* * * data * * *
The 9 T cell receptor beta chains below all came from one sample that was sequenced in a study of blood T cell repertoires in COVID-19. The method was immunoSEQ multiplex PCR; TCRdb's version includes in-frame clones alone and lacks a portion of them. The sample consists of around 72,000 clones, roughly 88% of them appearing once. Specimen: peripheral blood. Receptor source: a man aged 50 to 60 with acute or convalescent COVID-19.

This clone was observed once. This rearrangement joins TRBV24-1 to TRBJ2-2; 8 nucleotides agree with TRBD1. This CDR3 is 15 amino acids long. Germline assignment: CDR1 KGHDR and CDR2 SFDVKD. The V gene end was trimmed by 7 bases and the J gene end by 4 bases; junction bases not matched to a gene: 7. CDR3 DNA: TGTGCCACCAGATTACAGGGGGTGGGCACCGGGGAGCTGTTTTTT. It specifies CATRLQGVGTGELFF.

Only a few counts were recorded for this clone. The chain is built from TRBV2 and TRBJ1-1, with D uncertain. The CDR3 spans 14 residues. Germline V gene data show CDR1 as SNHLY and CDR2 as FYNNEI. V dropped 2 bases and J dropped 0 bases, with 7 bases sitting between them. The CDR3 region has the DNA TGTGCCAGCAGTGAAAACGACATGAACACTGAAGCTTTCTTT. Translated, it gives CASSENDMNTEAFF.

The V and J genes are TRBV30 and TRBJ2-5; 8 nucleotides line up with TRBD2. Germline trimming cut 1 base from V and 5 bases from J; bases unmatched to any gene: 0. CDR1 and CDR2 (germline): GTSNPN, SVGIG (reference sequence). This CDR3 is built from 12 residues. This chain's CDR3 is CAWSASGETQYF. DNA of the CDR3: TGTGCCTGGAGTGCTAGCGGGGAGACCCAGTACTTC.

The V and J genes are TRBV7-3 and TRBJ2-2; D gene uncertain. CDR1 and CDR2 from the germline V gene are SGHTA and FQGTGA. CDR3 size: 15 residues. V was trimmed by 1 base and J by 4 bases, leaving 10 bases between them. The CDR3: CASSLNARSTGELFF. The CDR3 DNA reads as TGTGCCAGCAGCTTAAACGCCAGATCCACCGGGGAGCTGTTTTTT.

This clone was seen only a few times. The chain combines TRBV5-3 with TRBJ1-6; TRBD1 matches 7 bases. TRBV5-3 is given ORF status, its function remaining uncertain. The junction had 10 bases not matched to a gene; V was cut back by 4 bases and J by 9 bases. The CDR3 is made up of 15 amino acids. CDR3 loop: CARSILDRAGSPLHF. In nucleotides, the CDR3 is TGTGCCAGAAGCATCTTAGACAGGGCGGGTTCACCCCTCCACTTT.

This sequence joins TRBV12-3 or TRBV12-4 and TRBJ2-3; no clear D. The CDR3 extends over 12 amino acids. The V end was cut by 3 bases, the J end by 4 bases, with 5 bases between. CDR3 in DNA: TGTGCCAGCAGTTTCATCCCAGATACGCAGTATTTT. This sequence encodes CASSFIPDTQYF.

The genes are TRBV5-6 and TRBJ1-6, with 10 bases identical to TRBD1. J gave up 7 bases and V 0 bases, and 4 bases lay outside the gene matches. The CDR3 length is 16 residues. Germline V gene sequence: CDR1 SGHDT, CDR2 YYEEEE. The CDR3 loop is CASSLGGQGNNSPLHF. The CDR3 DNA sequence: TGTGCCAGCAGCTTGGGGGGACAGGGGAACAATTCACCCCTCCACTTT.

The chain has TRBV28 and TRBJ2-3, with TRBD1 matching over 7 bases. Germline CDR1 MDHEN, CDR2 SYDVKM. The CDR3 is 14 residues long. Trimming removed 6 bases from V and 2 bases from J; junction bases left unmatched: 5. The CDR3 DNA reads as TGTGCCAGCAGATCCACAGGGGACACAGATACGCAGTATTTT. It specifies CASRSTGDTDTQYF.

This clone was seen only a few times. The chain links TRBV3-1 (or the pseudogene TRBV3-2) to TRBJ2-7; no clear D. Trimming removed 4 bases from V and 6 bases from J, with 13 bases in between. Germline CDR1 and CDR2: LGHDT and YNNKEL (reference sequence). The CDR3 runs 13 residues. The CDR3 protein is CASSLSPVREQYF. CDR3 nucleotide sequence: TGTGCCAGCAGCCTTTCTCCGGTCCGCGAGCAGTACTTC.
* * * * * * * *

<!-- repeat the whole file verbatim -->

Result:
The 9 T cell receptor beta chains below all came from one sample that was sequenced in a study of blood T cell repertoires in COVID-19. The method was immunoSEQ multiplex PCR; TCRdb's version includes in-frame clones alone and lacks a portion of them. The sample consists of around 72,000 clones, roughly 88% of them appearing once. Specimen: peripheral blood. Receptor source: a man aged 50 to 60 with acute or convalescent COVID-19.

This clone was observed once. This rearrangement joins TRBV24-1 to TRBJ2-2; 8 nucleotides agree with TRBD1. This CDR3 is 15 amino acids long. Germline assignment: CDR1 KGHDR and CDR2 SFDVKD. The V gene end was trimmed by 7 bases and the J gene end by 4 bases; junction bases not matched to a gene: 7. CDR3 DNA: TGTGCCACCAGATTACAGGGGGTGGGCACCGGGGAGCTGTTTTTT. It specifies CATRLQGVGTGELFF.

Only a few counts were recorded for this clone. The chain is built from TRBV2 and TRBJ1-1, with D uncertain. The CDR3 spans 14 residues. Germline V gene data show CDR1 as SNHLY and CDR2 as FYNNEI. V dropped 2 bases and J dropped 0 bases, with 7 bases sitting between them. The CDR3 region has the DNA TGTGCCAGCAGTGAAAACGACATGAACACTGAAGCTTTCTTT. Translated, it gives CASSENDMNTEAFF.

The V and J genes are TRBV30 and TRBJ2-5; 8 nucleotides line up with TRBD2. Germline trimming cut 1 base from V and 5 bases from J; bases unmatched to any gene: 0. CDR1 and CDR2 (germline): GTSNPN, SVGIG (reference sequence). This CDR3 is built from 12 residues. This chain's CDR3 is CAWSASGETQYF. DNA of the CDR3: TGTGCCTGGAGTGCTAGCGGGGAGACCCAGTACTTC.

The V and J genes are TRBV7-3 and TRBJ2-2; D gene uncertain. CDR1 and CDR2 from the germline V gene are SGHTA and FQGTGA. CDR3 size: 15 residues. V was trimmed by 1 base and J by 4 bases, leaving 10 bases between them. The CDR3: CASSLNARSTGELFF. The CDR3 DNA reads as TGTGCCAGCAGCTTAAACGCCAGATCCACCGGGGAGCTGTTTTTT.

This clone was seen only a few times. The chain combines TRBV5-3 with TRBJ1-6; TRBD1 matches 7 bases. TRBV5-3 is given ORF status, its function remaining uncertain. The junction had 10 bases not matched to a gene; V was cut back by 4 bases and J by 9 bases. The CDR3 is made up of 15 amino acids. CDR3 loop: CARSILDRAGSPLHF. In nucleotides, the CDR3 is TGTGCCAGAAGCATCTTAGACAGGGCGGGTTCACCCCTCCACTTT.

This sequence joins TRBV12-3 or TRBV12-4 and TRBJ2-3; no clear D. The CDR3 extends over 12 amino acids. The V end was cut by 3 bases, the J end by 4 bases, with 5 bases between. CDR3 in DNA: TGTGCCAGCAGTTTCATCCCAGATACGCAGTATTTT. This sequence encodes CASSFIPDTQYF.

The genes are TRBV5-6 and TRBJ1-6, with 10 bases identical to TRBD1. J gave up 7 bases and V 0 bases, and 4 bases lay outside the gene matches. The CDR3 length is 16 residues. Germline V gene sequence: CDR1 SGHDT, CDR2 YYEEEE. The CDR3 loop is CASSLGGQGNNSPLHF. The CDR3 DNA sequence: TGTGCCAGCAGCTTGGGGGGACAGGGGAACAATTCACCCCTCCACTTT.

The chain has TRBV28 and TRBJ2-3, with TRBD1 matching over 7 bases. Germline CDR1 MDHEN, CDR2 SYDVKM. The CDR3 is 14 residues long. Trimming removed 6 bases from V and 2 bases from J; junction bases left unmatched: 5. The CDR3 DNA reads as TGTGCCAGCAGATCCACAGGGGACACAGATACGCAGTATTTT. It specifies CASRSTGDTDTQYF.

This clone was seen only a few times. The chain links TRBV3-1 (or the pseudogene TRBV3-2) to TRBJ2-7; no clear D. Trimming removed 4 bases from V and 6 bases from J, with 13 bases in between. Germline CDR1 and CDR2: LGHDT and YNNKEL (reference sequence). The CDR3 runs 13 residues. The CDR3 protein is CASSLSPVREQYF. CDR3 nucleotide sequence: TGTGCCAGCAGCCTTTCTCCGGTCCGCGAGCAGTACTTC.